A falling dollar, food inflation and biofuel production have all been hot topics in the commodities markets as of late. Bull markets in corn and soybeans have remained in the headlines and could stay there for much of the year.
While the supply/demand balance may continue to favor bulls in those markets, wheat might not be playing the same tune. Supplies of wheat are more ample in 2011 than those of corn or soybeans.
Unlike corn and soybeans, whose exportable supplies are grown primarily in North and South America, wheat is truly a global commodity, grown in many countries both north and south of the equator. While weather issues in some of the larger producers spiked wheat prices last year, production is getting back on track in 2011.
In addition to supply, wheat is not fully sharing in the demand boom experienced by corn and soybeans. The growth of BRIC nations is bringing exploding growth of a new middle class that is rapidly adding meat it's diet. As soybean meal is a main component of many animal feeds, soybean demand has surged in recent years. Likewise in corn. In addition to animal feed, corn also now feeds a demand sector from the ethanol industry. The USDA estimates over 40% of the 2010/11 US corn harvest will be turned into ethanol.
Wheat is not used for biofuel production. And it comes in a distant third as an animal food.
USDA Projects Heftier Supplies in 2011
While wheat prices can and do still benefit from growing populations, potential inflation, et, it has not matched corn and soybeans in adding new avenues of demand. Secret #3 in The 7 Secrets to Option Selling is to know your fundamentals. In grains, there is no greater fundamental than the stocks to usage ratio - a figure that measures the amount of stocks available at the end of the crop year (September 1) vs. the projected demand for the upcoming year.
While the 2010/11 US stocks to usage ratio for corn approaches the 2nd lowest on record at 5.0% for 2011 and soybeans stocks to usage tumble to paltry 4.2%, wheat stocks to usage remain at a relatively hefty 34.2% for the year.
This is a primary reason why wheat has not tracked corn and soybeans as closely in their respective bullish ascents.
On a global scale, despite production setbacks in Canada, Russia and Australia last year, global ending stocks to usage at 27.6% in 2011 will still be far heftier than those of corn or soybeans.
These supply figures indicate that the wheat market will enjoy a more stable supply cushion to begin the 2011/12 harvest season than will corn or soybeans.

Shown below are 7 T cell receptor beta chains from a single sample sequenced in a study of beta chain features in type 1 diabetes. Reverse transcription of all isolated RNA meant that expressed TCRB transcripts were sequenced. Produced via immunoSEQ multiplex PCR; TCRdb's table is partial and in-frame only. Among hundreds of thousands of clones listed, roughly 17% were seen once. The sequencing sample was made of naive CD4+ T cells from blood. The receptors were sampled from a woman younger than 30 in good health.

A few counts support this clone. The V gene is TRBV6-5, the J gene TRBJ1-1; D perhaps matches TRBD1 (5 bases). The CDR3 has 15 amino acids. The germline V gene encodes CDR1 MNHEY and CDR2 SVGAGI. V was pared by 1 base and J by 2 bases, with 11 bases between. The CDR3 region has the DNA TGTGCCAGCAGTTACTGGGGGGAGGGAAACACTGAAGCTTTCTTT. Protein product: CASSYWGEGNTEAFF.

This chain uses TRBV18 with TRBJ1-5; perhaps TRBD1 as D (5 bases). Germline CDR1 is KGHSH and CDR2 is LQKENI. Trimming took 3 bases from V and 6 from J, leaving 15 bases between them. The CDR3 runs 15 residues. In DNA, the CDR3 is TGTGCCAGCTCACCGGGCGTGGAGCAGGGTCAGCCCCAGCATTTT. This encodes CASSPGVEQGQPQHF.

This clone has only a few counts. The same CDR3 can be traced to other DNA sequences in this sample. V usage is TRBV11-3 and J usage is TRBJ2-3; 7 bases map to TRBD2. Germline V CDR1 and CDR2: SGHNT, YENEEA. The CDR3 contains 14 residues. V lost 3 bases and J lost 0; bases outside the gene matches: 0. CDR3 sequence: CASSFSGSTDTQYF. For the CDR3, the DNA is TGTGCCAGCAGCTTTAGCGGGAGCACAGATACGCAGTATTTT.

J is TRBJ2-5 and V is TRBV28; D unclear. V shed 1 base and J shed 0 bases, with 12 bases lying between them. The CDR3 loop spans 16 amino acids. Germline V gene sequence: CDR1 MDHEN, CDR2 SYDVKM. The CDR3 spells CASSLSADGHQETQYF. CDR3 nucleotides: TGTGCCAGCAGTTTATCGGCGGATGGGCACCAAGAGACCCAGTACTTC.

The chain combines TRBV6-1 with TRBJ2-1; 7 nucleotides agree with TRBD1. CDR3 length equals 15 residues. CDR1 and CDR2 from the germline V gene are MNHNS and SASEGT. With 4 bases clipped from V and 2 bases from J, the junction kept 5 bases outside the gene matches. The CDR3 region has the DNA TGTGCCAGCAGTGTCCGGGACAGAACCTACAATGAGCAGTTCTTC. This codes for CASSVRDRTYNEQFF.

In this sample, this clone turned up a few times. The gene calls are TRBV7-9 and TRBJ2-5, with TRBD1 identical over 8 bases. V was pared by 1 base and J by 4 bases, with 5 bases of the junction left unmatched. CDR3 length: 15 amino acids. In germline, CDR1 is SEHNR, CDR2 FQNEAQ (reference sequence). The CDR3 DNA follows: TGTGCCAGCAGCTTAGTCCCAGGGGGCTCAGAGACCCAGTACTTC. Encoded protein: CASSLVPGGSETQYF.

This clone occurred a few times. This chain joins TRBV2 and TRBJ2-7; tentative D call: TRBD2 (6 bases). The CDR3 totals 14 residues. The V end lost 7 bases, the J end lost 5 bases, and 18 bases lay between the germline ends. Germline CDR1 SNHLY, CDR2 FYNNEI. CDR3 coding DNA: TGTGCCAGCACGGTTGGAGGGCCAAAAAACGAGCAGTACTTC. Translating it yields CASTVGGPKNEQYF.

But those supplies are already, as they say, "in the barn." The market will now turn it's focus to growing season 2011. Weather, as always, will play a role.
New Crop Year
While weather concerns can pop up anywhere, the severity of 2010's problems are rare. More "normal" weather patterns are expected for much of the major wheat producing regions. Countries such as Russia are expected to lift export bans imposed last year as a result of domestic production shortfalls. India will begin exporting wheat for the first time in 4 years and is expected to harvest a record 84.3 million tons of wheat this year. Most importantly, however, is that wheat enjoys a much larger margin for error than does corn or soybeans due to it's healthy ending stocks. This should make it's price less susceptible to sudden surges than that of corn or soybeans. True, wheat will probably lose the acreage battle to corn and soybeans in the US this year due to their higher relative values.
Nonetheless, in a bullish or bearish overall environment, wheat will most likely perform as a "weak sister" in the grain and oilseed complex in 2011. This means she will lag corn and soy in a bull market and probably "lead the way" lower in a bearish reversal.
For the reasons listed above, we see wheat as an excellent hedge play for traders already short puts in the corn and/or soybean market. As a base option selling strategy, traders should look to sell deep out of the money puts in bull markets and deep out of the money calls in bear markets.
However, bull players who sell puts will often sell calls as well to take advantage of overpriced strikes far above the market (even if they think prices will continue higher.) This is especially true this time of year when grain prices often correct once planting is complete (in May or June). Our suggestion is that instead of selling calls in soy or corn, stay short the puts in these markets and sell your calls in wheat.
If bull market conditions continue, wheat calls will likely appreciate more slowly than those of corn or soybeans. In a corrective environment, their profit will likely offset any temporary pressure on soybean or corn puts. The object, of course, is to have all of them eventually expire worthless.
We will be working closely with managed accounts in the coming weeks to determine appropriate strikes and premiums in the wheat market.